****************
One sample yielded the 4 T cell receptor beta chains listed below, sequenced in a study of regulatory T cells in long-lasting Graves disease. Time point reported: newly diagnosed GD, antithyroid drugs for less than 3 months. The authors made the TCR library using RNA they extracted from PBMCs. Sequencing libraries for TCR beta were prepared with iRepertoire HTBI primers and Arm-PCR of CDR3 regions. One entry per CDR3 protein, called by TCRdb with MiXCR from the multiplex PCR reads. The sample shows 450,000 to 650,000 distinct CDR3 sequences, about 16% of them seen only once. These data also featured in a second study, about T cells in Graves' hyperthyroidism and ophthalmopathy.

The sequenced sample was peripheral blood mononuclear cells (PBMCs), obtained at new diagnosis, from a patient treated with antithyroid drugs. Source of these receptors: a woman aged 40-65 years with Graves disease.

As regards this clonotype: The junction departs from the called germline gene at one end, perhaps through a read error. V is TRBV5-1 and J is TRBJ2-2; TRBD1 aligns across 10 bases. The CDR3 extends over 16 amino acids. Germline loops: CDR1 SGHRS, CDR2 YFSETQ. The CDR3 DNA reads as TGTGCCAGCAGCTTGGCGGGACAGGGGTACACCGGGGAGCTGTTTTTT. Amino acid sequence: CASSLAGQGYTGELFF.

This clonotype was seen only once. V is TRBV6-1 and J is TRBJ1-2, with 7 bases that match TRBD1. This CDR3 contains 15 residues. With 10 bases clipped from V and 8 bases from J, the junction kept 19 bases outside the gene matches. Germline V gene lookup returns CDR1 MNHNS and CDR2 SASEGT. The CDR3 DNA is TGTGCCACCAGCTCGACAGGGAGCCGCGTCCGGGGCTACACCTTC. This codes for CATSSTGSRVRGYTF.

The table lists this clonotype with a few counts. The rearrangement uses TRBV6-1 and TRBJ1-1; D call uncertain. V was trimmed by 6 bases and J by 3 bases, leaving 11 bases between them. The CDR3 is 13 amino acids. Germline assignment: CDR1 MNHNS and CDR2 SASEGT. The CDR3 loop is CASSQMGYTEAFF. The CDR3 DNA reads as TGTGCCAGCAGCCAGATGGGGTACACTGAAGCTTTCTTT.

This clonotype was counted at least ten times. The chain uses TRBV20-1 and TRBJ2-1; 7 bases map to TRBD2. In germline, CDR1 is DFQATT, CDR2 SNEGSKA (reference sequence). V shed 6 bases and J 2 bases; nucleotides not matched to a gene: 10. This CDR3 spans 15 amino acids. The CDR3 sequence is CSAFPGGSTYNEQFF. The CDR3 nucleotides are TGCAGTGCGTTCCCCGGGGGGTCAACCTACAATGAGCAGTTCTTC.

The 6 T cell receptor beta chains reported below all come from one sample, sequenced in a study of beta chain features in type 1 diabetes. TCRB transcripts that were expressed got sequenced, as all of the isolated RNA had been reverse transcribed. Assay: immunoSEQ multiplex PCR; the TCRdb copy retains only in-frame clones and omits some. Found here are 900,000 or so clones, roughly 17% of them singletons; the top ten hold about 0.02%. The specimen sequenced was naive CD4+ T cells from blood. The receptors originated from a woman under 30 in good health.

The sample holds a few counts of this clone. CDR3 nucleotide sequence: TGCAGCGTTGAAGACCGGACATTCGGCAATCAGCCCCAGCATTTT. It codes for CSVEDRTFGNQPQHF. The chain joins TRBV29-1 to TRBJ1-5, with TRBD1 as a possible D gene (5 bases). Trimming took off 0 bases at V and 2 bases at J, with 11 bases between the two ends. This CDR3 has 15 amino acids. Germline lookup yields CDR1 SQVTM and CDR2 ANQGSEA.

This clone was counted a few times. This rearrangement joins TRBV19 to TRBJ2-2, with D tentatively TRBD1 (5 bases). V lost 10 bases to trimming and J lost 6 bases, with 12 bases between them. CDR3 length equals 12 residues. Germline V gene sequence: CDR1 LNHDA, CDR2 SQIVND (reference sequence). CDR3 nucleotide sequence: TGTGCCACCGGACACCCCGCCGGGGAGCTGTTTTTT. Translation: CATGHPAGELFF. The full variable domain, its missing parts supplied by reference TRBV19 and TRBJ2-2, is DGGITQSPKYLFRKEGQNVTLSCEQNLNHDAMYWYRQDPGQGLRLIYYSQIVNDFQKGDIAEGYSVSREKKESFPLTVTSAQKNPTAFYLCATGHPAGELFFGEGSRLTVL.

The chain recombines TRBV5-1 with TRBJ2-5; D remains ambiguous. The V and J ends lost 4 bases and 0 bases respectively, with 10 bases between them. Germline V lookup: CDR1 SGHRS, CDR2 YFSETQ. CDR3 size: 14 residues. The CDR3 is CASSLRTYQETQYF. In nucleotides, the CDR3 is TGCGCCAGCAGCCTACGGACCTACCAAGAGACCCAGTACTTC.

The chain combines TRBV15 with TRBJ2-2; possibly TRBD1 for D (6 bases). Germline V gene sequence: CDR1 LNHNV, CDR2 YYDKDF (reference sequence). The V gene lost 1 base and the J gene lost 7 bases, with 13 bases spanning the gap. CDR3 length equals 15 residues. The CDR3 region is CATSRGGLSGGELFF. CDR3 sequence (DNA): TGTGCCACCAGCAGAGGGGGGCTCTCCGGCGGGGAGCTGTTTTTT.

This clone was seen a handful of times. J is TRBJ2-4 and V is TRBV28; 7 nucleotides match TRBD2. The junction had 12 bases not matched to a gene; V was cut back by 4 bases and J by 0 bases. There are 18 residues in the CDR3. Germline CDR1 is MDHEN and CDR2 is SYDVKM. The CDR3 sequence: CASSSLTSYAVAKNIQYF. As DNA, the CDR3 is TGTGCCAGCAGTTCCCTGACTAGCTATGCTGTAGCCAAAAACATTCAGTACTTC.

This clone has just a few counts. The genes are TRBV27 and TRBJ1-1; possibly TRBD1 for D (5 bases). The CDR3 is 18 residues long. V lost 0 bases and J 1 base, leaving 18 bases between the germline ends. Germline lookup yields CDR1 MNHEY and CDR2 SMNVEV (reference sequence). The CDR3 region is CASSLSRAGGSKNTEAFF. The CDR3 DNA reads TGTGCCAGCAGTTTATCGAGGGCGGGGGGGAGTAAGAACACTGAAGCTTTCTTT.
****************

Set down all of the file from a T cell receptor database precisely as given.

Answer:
One sample yielded the 4 T cell receptor beta chains listed below, sequenced in a study of regulatory T cells in long-lasting Graves disease. Time point reported: newly diagnosed GD, antithyroid drugs for less than 3 months. The authors made the TCR library using RNA they extracted from PBMCs. Sequencing libraries for TCR beta were prepared with iRepertoire HTBI primers and Arm-PCR of CDR3 regions. One entry per CDR3 protein, called by TCRdb with MiXCR from the multiplex PCR reads. The sample shows 450,000 to 650,000 distinct CDR3 sequences, about 16% of them seen only once. These data also featured in a second study, about T cells in Graves' hyperthyroidism and ophthalmopathy.

The sequenced sample was peripheral blood mononuclear cells (PBMCs), obtained at new diagnosis, from a patient treated with antithyroid drugs. Source of these receptors: a woman aged 40-65 years with Graves disease.

As regards this clonotype: The junction departs from the called germline gene at one end, perhaps through a read error. V is TRBV5-1 and J is TRBJ2-2; TRBD1 aligns across 10 bases. The CDR3 extends over 16 amino acids. Germline loops: CDR1 SGHRS, CDR2 YFSETQ. The CDR3 DNA reads as TGTGCCAGCAGCTTGGCGGGACAGGGGTACACCGGGGAGCTGTTTTTT. Amino acid sequence: CASSLAGQGYTGELFF.

This clonotype was seen only once. V is TRBV6-1 and J is TRBJ1-2, with 7 bases that match TRBD1. This CDR3 contains 15 residues. With 10 bases clipped from V and 8 bases from J, the junction kept 19 bases outside the gene matches. Germline V gene lookup returns CDR1 MNHNS and CDR2 SASEGT. The CDR3 DNA is TGTGCCACCAGCTCGACAGGGAGCCGCGTCCGGGGCTACACCTTC. This codes for CATSSTGSRVRGYTF.

The table lists this clonotype with a few counts. The rearrangement uses TRBV6-1 and TRBJ1-1; D call uncertain. V was trimmed by 6 bases and J by 3 bases, leaving 11 bases between them. The CDR3 is 13 amino acids. Germline assignment: CDR1 MNHNS and CDR2 SASEGT. The CDR3 loop is CASSQMGYTEAFF. The CDR3 DNA reads as TGTGCCAGCAGCCAGATGGGGTACACTGAAGCTTTCTTT.

This clonotype was counted at least ten times. The chain uses TRBV20-1 and TRBJ2-1; 7 bases map to TRBD2. In germline, CDR1 is DFQATT, CDR2 SNEGSKA (reference sequence). V shed 6 bases and J 2 bases; nucleotides not matched to a gene: 10. This CDR3 spans 15 amino acids. The CDR3 sequence is CSAFPGGSTYNEQFF. The CDR3 nucleotides are TGCAGTGCGTTCCCCGGGGGGTCAACCTACAATGAGCAGTTCTTC.

The 6 T cell receptor beta chains reported below all come from one sample, sequenced in a study of beta chain features in type 1 diabetes. TCRB transcripts that were expressed got sequenced, as all of the isolated RNA had been reverse transcribed. Assay: immunoSEQ multiplex PCR; the TCRdb copy retains only in-frame clones and omits some. Found here are 900,000 or so clones, roughly 17% of them singletons; the top ten hold about 0.02%. The specimen sequenced was naive CD4+ T cells from blood. The receptors originated from a woman under 30 in good health.

The sample holds a few counts of this clone. CDR3 nucleotide sequence: TGCAGCGTTGAAGACCGGACATTCGGCAATCAGCCCCAGCATTTT. It codes for CSVEDRTFGNQPQHF. The chain joins TRBV29-1 to TRBJ1-5, with TRBD1 as a possible D gene (5 bases). Trimming took off 0 bases at V and 2 bases at J, with 11 bases between the two ends. This CDR3 has 15 amino acids. Germline lookup yields CDR1 SQVTM and CDR2 ANQGSEA.

This clone was counted a few times. This rearrangement joins TRBV19 to TRBJ2-2, with D tentatively TRBD1 (5 bases). V lost 10 bases to trimming and J lost 6 bases, with 12 bases between them. CDR3 length equals 12 residues. Germline V gene sequence: CDR1 LNHDA, CDR2 SQIVND (reference sequence). CDR3 nucleotide sequence: TGTGCCACCGGACACCCCGCCGGGGAGCTGTTTTTT. Translation: CATGHPAGELFF. The full variable domain, its missing parts supplied by reference TRBV19 and TRBJ2-2, is DGGITQSPKYLFRKEGQNVTLSCEQNLNHDAMYWYRQDPGQGLRLIYYSQIVNDFQKGDIAEGYSVSREKKESFPLTVTSAQKNPTAFYLCATGHPAGELFFGEGSRLTVL.

The chain recombines TRBV5-1 with TRBJ2-5; D remains ambiguous. The V and J ends lost 4 bases and 0 bases respectively, with 10 bases between them. Germline V lookup: CDR1 SGHRS, CDR2 YFSETQ. CDR3 size: 14 residues. The CDR3 is CASSLRTYQETQYF. In nucleotides, the CDR3 is TGCGCCAGCAGCCTACGGACCTACCAAGAGACCCAGTACTTC.

The chain combines TRBV15 with TRBJ2-2; possibly TRBD1 for D (6 bases). Germline V gene sequence: CDR1 LNHNV, CDR2 YYDKDF (reference sequence). The V gene lost 1 base and the J gene lost 7 bases, with 13 bases spanning the gap. CDR3 length equals 15 residues. The CDR3 region is CATSRGGLSGGELFF. CDR3 sequence (DNA): TGTGCCACCAGCAGAGGGGGGCTCTCCGGCGGGGAGCTGTTTTTT.

This clone was seen a handful of times. J is TRBJ2-4 and V is TRBV28; 7 nucleotides match TRBD2. The junction had 12 bases not matched to a gene; V was cut back by 4 bases and J by 0 bases. There are 18 residues in the CDR3. Germline CDR1 is MDHEN and CDR2 is SYDVKM. The CDR3 sequence: CASSSLTSYAVAKNIQYF. As DNA, the CDR3 is TGTGCCAGCAGTTCCCTGACTAGCTATGCTGTAGCCAAAAACATTCAGTACTTC.

This clone has just a few counts. The genes are TRBV27 and TRBJ1-1; possibly TRBD1 for D (5 bases). The CDR3 is 18 residues long. V lost 0 bases and J 1 base, leaving 18 bases between the germline ends. Germline lookup yields CDR1 MNHEY and CDR2 SMNVEV (reference sequence). The CDR3 region is CASSLSRAGGSKNTEAFF. The CDR3 DNA reads TGTGCCAGCAGTTTATCGAGGGCGGGGGGGAGTAAGAACACTGAAGCTTTCTTT.